Monday, May 14, 2012


This post originally appeared at THE WANDERING TAX PRO - but I thought the topic appropriate for my return to posting here at TTP.

This past tax season has once again proven that IRS information return 1098-T, which is supposed to provide information for claiming the various education tax benefits, is as useful as tits on a bull.
Box 1 of the 1098-T is for payments received “from any source” for qualified tuition and related expenses.  This is the information I need.  However in the years that this form has been in use I have only seen an entry in this box once – and it was incorrect.  It showed only the payments received directly from the student (actually the student’s parents).
Box 2 is for amounts billed for qualified tuition and related expenses.  This is the box that is always filled in.  To be honest, I don’t care a rat’s hind quarters how much was “billed”.  My clients are cash-basis taxpayers – I need to know what was paid during the calendar year, not what was billed.
Colleges will generally bill students for the semester beginning in January of the following year at the end of the current year.  So the amount in Box 2 usually includes this amount.  But parents or students do not always pay this amount until the following year.
In my instructions to clients I ask for not only the Form 1098-T, but alsoall the ‘Bursar’s Reports’ for the year”.  Often a student can access his/her financial account history online, and I ask parents to provide me with a print-out of this report.
Thankfully some colleges and universities will provide a supplement to the Form 1098-T mailing that itemizes the various charges and payments made for the year by date, which is extremely helpful.  But unfortunately not all.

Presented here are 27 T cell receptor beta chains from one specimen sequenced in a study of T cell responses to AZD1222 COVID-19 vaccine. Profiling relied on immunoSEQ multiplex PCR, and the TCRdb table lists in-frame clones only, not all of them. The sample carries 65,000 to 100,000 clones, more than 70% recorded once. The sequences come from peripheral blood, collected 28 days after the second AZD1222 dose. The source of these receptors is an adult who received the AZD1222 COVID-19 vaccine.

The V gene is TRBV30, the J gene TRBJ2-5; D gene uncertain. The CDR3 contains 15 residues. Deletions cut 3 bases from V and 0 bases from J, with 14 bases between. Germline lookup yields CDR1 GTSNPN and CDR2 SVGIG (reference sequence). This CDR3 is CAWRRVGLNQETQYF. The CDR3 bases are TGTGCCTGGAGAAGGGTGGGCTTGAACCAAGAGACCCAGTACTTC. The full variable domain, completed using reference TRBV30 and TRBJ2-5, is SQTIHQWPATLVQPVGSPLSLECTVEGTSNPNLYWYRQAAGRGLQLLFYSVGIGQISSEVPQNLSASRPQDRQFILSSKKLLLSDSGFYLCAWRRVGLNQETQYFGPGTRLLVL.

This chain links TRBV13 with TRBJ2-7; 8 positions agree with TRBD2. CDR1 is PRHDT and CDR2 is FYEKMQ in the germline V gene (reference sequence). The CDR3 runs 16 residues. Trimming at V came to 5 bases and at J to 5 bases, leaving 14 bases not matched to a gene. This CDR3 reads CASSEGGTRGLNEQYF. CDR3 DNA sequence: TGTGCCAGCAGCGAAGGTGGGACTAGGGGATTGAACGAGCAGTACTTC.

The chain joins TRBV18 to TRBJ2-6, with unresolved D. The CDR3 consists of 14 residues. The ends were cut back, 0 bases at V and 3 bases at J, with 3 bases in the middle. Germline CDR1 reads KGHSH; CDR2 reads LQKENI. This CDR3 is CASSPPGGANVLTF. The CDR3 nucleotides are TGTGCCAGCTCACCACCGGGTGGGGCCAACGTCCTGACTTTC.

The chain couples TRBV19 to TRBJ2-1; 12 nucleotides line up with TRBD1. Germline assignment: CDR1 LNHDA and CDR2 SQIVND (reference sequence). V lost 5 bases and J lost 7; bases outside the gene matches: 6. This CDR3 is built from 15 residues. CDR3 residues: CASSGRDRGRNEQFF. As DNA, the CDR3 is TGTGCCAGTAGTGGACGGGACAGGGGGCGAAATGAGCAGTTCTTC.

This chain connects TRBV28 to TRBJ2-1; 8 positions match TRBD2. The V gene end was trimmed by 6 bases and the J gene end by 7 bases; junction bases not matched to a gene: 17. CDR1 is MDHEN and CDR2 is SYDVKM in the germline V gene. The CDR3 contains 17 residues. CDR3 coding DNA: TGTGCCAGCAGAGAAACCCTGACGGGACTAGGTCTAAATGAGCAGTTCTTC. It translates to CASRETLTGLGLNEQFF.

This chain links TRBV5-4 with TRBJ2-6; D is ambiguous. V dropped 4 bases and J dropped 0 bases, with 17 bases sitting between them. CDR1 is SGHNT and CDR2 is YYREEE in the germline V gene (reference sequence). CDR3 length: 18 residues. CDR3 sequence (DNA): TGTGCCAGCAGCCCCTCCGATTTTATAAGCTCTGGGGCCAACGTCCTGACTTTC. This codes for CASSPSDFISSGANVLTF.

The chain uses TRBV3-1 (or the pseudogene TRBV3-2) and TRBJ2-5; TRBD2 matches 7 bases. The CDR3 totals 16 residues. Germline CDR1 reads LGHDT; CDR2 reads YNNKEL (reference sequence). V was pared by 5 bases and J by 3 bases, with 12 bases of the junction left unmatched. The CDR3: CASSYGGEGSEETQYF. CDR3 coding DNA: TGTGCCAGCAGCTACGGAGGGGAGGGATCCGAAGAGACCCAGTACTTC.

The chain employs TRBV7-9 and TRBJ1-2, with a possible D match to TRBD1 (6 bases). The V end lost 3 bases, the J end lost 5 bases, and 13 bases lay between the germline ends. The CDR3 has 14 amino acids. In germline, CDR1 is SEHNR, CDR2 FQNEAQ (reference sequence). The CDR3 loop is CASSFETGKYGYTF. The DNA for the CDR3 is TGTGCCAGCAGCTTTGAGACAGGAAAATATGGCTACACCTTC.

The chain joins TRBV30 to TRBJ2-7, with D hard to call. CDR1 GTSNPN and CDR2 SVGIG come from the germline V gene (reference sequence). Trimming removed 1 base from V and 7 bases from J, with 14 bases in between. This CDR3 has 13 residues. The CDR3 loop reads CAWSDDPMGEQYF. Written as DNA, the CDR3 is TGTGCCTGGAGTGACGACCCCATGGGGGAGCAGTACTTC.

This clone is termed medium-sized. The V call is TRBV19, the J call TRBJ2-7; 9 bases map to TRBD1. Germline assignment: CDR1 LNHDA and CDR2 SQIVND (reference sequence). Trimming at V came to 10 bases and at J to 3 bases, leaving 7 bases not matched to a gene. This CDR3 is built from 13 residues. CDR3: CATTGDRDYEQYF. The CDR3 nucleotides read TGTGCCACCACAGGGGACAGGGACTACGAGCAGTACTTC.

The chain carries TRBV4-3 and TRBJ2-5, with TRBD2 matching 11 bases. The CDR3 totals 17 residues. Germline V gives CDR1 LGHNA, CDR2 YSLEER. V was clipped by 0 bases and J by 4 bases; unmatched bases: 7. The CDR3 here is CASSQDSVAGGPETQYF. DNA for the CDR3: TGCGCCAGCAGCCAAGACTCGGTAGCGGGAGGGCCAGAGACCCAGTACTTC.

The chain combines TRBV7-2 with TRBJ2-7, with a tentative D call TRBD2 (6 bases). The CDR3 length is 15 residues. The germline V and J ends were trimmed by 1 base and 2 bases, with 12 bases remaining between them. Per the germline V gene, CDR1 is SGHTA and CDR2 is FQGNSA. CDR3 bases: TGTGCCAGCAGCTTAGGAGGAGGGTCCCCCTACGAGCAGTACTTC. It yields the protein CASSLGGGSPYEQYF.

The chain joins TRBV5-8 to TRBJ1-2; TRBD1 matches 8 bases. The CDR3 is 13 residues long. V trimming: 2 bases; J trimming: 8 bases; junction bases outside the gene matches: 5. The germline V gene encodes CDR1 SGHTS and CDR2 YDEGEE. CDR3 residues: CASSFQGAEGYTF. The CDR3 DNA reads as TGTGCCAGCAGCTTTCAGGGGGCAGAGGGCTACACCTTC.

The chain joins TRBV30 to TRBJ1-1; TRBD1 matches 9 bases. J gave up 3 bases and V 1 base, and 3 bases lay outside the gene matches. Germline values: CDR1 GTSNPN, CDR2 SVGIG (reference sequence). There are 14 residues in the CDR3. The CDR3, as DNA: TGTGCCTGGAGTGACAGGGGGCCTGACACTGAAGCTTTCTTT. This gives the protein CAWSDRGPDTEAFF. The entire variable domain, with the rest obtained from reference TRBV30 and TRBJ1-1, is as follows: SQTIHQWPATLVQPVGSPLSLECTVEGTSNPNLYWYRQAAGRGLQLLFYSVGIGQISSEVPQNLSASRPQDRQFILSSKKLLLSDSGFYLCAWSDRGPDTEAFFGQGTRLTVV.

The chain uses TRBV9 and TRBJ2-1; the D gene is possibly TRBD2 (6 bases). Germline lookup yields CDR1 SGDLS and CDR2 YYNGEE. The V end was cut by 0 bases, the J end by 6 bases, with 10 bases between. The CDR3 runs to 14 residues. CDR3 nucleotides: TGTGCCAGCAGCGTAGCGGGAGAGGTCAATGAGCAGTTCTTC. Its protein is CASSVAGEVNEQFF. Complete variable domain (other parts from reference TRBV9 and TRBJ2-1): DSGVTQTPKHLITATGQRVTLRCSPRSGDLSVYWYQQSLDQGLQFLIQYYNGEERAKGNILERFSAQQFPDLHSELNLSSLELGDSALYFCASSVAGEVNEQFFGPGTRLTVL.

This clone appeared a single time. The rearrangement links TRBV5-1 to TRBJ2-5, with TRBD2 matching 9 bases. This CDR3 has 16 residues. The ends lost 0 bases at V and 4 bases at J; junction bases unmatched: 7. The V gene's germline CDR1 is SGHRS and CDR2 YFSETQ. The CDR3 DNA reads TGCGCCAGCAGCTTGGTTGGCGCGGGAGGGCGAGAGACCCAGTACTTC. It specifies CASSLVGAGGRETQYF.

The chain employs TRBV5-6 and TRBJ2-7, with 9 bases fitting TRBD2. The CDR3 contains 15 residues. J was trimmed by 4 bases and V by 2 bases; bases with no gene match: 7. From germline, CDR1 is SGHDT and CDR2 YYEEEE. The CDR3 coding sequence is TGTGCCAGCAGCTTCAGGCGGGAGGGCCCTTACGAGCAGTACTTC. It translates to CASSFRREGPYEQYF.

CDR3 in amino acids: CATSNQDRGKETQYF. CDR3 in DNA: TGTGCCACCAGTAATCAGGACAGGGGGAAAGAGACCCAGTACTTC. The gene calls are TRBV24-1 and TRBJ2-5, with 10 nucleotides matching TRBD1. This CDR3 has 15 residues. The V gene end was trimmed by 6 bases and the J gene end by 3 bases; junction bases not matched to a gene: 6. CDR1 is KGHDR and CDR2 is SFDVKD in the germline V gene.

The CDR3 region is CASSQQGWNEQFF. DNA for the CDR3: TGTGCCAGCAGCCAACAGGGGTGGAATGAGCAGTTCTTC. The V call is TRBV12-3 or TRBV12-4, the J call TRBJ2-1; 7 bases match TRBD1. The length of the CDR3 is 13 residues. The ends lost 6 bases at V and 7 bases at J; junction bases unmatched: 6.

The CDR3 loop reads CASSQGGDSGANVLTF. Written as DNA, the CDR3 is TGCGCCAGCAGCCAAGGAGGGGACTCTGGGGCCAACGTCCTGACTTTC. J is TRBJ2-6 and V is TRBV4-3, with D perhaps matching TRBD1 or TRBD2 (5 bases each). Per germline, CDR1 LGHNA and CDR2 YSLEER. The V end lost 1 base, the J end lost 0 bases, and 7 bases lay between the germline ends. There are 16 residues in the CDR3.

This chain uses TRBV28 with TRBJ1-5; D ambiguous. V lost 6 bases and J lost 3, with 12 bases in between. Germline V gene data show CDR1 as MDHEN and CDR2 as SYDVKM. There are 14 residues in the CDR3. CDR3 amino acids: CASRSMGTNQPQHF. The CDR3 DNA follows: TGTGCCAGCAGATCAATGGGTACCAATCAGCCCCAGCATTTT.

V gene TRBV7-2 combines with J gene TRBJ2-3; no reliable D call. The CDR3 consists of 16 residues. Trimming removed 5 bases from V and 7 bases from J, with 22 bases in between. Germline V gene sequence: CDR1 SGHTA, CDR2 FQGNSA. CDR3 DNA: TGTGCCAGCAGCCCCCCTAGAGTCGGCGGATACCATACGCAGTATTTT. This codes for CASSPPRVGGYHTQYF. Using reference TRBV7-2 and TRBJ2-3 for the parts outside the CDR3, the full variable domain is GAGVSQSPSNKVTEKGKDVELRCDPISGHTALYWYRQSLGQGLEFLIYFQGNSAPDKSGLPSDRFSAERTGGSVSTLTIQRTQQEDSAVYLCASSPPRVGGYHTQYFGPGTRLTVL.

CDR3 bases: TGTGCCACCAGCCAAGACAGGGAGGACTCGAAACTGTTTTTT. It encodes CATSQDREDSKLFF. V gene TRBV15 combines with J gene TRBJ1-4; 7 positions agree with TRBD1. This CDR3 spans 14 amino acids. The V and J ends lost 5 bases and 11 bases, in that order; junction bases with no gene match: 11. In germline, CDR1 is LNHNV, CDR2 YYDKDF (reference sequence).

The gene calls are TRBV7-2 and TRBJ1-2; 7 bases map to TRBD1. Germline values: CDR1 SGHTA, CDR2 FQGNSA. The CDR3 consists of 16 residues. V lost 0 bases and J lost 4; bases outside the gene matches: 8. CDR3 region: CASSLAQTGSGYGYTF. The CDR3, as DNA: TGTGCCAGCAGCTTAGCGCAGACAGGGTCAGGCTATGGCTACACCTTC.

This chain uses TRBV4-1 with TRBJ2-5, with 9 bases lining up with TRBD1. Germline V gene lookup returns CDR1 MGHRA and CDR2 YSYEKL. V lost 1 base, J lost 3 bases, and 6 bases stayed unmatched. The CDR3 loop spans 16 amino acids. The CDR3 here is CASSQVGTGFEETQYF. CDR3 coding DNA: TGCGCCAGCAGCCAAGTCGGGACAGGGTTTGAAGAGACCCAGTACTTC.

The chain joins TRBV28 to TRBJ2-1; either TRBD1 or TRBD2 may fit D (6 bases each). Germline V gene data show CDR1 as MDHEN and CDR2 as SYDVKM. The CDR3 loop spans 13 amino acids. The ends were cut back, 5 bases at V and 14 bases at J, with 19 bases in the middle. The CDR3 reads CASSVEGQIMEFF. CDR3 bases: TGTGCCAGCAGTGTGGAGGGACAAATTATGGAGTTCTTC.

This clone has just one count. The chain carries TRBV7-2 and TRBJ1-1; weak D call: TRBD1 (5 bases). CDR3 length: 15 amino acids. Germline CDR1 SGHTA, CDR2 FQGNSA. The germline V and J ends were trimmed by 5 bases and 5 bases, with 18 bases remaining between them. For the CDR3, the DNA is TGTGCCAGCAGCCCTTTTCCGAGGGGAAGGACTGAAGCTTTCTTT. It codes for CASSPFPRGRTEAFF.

This past tax season I received a Form 1098-T for a student who had graduated in 2011.  Box 1 and Box 2 were both empty, but there was an amount for scholarships and grants in Box 5.  Upon questioning the taxpayer I discovered that there were indeed payments made for qualified tuition and fees in calendar year 2011.  These payments had been billed in 2010, and were included in Box 2 of the 2010 Form 1098-T. 
I further learned that the student did not receive any scholarships or grants from anyone in 2010 or 2011.  The amount reported by the school in Box 5 was a payment for tuition and fees made via a student loan.  The school really FU-ed – the amount reported in Box 5 should have been reported in Box 1!  As a result I was able to claim one of the tuition tax benefits.  If I had relied on the Form 1098-T I would have claimed nothing.
If the IRS is going to have a Form 1098-T with a Box 1 asking for payments made from all sources for the calendar year then it should require educational institutions issuing the form to include an entry in Box 1.  Why have this box on the form if it is not required to be used?  And, based on the above experience, perhaps the schools should be required to identify the amounts reported in Box 5 by source somewhere on the return. 
Of course I do believe that there should be no tuition tax benefits on the Form 1040.  These benefits should be distributed as direct student financial aid and administered via the FAFSA.
Thank you for allowing me to rant.  Do other tax preparers feel as I do about the Form 1098-T?

1 comment:

  1. Hello! I do agree with you in requiring educational institutions issuing the form1098 T to include an entry in Box 1. We also share same sentiments because it also happened with me and it's really frustrating. Now, I am filling my 1098 T form again and I hope it will be a hassle free one. I am using these fillable forms and here are the links: 1098 form (; 1098 T form ( You might want to check it out. I hope it can help you and your readers as well. I know the software is free if you invite a couple of friends to try it out as well using this link